Historically, leishmanization (inoculation with live parasites) was shown to have benefit for protection against re-infection with cutaneous leishmaniasis (CL) and this evidence has driven the search for an effective vaccine against VL (91). Besides prophylactic vaccine development, various approaches employing therapeutic vaccines have been tested experimentally and clinically; and currently resulted in three licensed vaccines for canine VL but none for human VL (92). Therapeutic immunization with a first generation vaccine of aluminum hydroxide precipitated autoclaved L. major (Alum-ALM)+Bacille Calmette–Guérin (BCG) was found clinically effective in CL, mucocutaneous leishmaniasis and persistent post-kala-azar dermal leishmaniasis (PKDL) cases, with studies progressing to Phase III clinical trials (93–99), but application to VL has not been reported (62). Similarly, LeishF1/F2 vaccine (alternatively called Leish-111f), a promising second-generation (i.e., recombinant protein) vaccine for CL, showed insufficient protection against VL in dogs (100). A modified version of these second generation vaccines, called LeishF3, which accommodated changes to enhance its efficacy against VL has been shown to be safe and immunogenic in a Phase I trial in healthy human volunteers, but therapeutic trials in patients have not been reported (Table 2) (71). A third-generation (i.e., DNA-based) adenovirus vaccine (ChAd63-KH) was designed to induce Leishmania-specific CD8+ T cells and aimed at therapeutic use in VL/PKDL patients. It was shown to be safe and immunogenic in healthy volunteers (72) and is currently in Phase II trial in persistent PKDL patients in Sudan.
A careful risk–benefit assessment needs to be made when considering therapeutic vaccination against VL in HIV patients, with depressed immunity. Safety concerns surely exist, but should not be overstated and should not impede evaluation of therapeutic VL vaccination studies in virally suppressed HIV patients as potential benefits can outweigh existing theoretical risks. In essence, these patients have a higher risk of developing VL and are most in need of an enhanced immune response upon VL development. Post-marketing trends suggest that routinely used inactivated (non-VL) vaccines have similar safety profiles among HIV-uninfected and HIV-infected persons on stable ART (101). Although data are still limited, HIV-infected individuals who are on ART with well-controlled HIV RNA levels and CD4+ T cell counts of >200 cells/μL (or ≥15%) may even receive indicated live-virus vaccines (101). In addition, modern post cART era studies did not indicate that vaccines are important triggers of HIV replication or disease progression (102). With regard to efficacy, a highly immunogenic vaccine will be needed, as well as detailed studies to define the optimal timing and dosing for vaccination among those with advanced disease. Despite the concerns of depressed immunity and sparse efficacy data for other types of vaccines, studies have clearly demonstrated the protective benefit of influenza and Streptococcus pneumoniae vaccinations even among advanced HIV patients. In summary, these data merit a concurrent evaluation of therapeutic VL vaccines in coinfected patients who are virologically suppressed at the time of VL presentation.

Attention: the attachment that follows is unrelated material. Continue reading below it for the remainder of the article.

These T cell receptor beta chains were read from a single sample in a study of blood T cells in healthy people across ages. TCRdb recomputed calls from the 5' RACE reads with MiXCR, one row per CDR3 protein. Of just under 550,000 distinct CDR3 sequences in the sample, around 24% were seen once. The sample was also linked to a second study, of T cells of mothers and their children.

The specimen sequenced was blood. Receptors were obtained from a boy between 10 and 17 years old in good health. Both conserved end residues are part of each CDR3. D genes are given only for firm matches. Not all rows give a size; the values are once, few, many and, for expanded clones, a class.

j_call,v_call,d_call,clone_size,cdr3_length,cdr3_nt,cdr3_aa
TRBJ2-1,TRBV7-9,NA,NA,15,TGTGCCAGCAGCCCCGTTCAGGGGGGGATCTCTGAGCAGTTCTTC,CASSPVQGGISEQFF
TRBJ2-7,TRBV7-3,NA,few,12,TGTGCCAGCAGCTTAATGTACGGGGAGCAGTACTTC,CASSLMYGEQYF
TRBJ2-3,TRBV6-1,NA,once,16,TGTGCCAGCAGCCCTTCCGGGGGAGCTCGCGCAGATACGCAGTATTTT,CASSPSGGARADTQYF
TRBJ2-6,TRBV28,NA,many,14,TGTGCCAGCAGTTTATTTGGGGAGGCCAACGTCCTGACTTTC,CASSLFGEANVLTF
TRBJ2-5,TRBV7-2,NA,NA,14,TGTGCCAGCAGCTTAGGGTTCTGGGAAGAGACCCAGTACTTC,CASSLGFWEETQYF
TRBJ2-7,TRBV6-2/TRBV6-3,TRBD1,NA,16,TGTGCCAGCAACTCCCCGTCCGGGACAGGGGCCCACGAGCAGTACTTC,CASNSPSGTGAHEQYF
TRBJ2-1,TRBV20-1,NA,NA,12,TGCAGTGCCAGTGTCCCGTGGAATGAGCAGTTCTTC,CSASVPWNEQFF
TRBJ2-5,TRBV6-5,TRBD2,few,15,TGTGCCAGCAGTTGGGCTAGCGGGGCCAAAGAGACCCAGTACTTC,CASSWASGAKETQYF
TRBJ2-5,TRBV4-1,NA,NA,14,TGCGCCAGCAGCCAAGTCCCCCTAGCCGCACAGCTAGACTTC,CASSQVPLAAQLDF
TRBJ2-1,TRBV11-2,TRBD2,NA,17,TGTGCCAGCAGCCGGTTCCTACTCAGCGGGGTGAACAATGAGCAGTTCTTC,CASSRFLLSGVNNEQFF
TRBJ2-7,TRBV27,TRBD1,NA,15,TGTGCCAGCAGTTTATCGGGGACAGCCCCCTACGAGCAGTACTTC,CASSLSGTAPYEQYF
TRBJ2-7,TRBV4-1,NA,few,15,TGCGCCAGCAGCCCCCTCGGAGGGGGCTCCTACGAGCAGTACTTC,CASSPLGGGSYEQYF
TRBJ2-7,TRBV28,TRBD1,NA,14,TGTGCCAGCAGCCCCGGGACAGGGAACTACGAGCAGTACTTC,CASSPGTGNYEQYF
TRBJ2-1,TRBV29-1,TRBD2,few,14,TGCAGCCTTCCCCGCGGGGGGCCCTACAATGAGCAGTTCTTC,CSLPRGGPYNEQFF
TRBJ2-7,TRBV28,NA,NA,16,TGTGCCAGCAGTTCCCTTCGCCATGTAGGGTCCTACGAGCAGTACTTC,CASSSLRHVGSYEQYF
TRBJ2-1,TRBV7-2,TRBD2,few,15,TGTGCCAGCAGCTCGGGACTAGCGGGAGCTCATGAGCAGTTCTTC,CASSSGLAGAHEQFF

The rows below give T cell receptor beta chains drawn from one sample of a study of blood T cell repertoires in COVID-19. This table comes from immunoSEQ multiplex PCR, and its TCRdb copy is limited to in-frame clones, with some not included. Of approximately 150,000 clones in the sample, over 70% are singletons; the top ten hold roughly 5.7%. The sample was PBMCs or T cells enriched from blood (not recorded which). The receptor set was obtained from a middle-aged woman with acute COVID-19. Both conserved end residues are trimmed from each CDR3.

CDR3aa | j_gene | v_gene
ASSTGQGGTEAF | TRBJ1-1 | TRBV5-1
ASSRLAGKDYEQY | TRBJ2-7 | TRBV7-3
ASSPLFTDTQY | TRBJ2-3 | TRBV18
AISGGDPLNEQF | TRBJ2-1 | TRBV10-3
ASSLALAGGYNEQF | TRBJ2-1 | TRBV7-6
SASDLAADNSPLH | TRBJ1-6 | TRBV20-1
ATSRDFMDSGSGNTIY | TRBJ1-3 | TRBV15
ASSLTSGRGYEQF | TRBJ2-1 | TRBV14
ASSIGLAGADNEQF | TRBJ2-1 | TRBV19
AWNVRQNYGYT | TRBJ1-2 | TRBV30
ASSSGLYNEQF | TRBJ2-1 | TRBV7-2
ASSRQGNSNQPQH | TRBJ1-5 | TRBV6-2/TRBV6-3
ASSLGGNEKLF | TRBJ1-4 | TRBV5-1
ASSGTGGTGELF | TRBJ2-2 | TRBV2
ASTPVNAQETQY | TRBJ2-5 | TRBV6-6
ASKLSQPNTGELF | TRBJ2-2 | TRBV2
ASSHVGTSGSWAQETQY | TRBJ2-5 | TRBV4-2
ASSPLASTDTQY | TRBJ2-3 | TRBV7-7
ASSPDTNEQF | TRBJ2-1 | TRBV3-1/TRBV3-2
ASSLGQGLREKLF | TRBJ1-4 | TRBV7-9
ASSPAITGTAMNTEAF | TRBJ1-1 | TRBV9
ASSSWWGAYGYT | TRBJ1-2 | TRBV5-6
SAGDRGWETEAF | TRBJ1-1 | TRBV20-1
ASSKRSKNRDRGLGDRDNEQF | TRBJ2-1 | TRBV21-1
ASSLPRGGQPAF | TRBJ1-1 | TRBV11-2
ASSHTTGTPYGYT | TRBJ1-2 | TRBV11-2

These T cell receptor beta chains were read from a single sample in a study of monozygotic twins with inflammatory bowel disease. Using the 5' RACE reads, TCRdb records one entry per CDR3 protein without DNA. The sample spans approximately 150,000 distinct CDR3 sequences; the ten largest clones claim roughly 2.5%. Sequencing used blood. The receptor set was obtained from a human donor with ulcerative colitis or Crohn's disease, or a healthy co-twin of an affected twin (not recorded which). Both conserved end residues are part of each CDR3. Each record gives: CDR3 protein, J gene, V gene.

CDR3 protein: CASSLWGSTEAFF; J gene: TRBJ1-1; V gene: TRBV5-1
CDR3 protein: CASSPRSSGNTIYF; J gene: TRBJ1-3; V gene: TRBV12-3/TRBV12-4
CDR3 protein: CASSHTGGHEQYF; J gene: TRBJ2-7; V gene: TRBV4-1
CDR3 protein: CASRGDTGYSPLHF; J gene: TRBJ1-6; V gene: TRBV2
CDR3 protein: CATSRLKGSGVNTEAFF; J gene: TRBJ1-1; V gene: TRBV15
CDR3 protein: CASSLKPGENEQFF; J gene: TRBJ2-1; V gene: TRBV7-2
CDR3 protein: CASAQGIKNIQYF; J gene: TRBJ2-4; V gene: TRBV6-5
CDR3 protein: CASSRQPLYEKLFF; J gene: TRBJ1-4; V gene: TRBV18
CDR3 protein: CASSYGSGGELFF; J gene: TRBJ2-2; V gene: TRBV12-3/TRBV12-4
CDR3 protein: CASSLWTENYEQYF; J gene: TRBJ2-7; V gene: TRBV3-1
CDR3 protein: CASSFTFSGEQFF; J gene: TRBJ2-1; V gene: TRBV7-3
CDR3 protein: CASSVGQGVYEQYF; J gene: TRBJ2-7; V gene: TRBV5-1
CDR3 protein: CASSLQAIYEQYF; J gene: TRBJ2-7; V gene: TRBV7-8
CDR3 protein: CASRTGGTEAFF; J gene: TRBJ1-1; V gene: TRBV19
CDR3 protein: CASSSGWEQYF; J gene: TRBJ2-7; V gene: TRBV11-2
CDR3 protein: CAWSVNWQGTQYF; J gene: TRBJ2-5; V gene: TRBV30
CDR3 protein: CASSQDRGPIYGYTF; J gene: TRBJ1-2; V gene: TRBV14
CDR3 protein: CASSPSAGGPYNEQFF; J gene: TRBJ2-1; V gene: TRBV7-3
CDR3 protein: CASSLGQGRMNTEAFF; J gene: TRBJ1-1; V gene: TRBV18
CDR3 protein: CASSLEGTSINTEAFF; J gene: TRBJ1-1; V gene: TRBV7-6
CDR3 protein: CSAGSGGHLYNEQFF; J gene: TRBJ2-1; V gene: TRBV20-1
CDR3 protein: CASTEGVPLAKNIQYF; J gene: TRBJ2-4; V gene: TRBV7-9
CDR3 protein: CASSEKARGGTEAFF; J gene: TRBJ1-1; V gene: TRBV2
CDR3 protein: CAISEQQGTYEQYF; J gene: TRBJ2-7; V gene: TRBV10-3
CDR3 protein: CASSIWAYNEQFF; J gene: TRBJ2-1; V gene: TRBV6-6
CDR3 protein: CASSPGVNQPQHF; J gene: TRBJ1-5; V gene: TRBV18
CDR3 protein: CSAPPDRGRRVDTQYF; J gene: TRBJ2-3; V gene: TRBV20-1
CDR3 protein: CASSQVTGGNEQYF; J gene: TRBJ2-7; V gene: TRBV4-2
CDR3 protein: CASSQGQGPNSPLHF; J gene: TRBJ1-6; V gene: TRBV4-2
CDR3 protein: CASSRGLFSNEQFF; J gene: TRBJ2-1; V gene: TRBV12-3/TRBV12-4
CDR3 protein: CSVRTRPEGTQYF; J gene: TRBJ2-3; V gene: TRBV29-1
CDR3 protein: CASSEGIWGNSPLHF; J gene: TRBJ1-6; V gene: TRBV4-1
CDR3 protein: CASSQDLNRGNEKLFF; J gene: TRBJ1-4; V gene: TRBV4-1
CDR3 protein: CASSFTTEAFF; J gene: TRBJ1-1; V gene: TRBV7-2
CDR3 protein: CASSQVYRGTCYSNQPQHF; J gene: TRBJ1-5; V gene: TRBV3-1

Promising Pipeline Immunomodulatory Molecules/Interventions
While both the pharmacokinetics and pharmacodynamics of a drug, but also the nature of drug–immune interactions in animals and humans may differ considerably, animal models may still provide new clues to potential approaches. Here, we selected the most promising molecules or interventions for their potential in an immunosuppressive environment of the coinfected individual and refer to recent review papers for a more extensive list (39, 44, 45, 92, 103). The formats discussed below are limited to active immunotherapy attempts including non-antigen-specific strategies such as cytokines that stimulate immunity or suppress the viral replication; antibodies that block negative regulatory pathways; and indirect immunomodulation (Figure 2). Antigen-specific strategies such as therapeutic vaccination and adoptive strategies such as cell therapy are also briefly discussed. Whether the molecules listed below could serve as putative targets for human immunotherapy remains to be demonstrated.
Figure 2. Overview of described clinical and preclinical immunomodulatory interventions in human visceral leishmaniasis (VL) and their application in (VL)-human immunodeficiency virus (HIV) (co)infection. IL, interleukin; IFN, interferon; PD-(L)1, programmed cell death-(ligand)1; GM-CSF, granulocyte–macrophage colony-stimulating factor; CTLA, cytotoxic T lymphocyte-associated molecule; CD, cluster of differentiation; BCG, Bacillus Calmette–Guérin; Alu-ALM, aluminum hydroxide precipitated autoclaved L. major; DC, dendritic cell; GP, Glycoprotein; Ara-LAM, arabinosylated lipoarabinomannan; Pam3Cys, synthetic bacterial lipopeptide; CpG Odn, CpG oligodeoxynucleotides; ASA, acetyl salicylic acid; MPL, monophosphoryl lipid.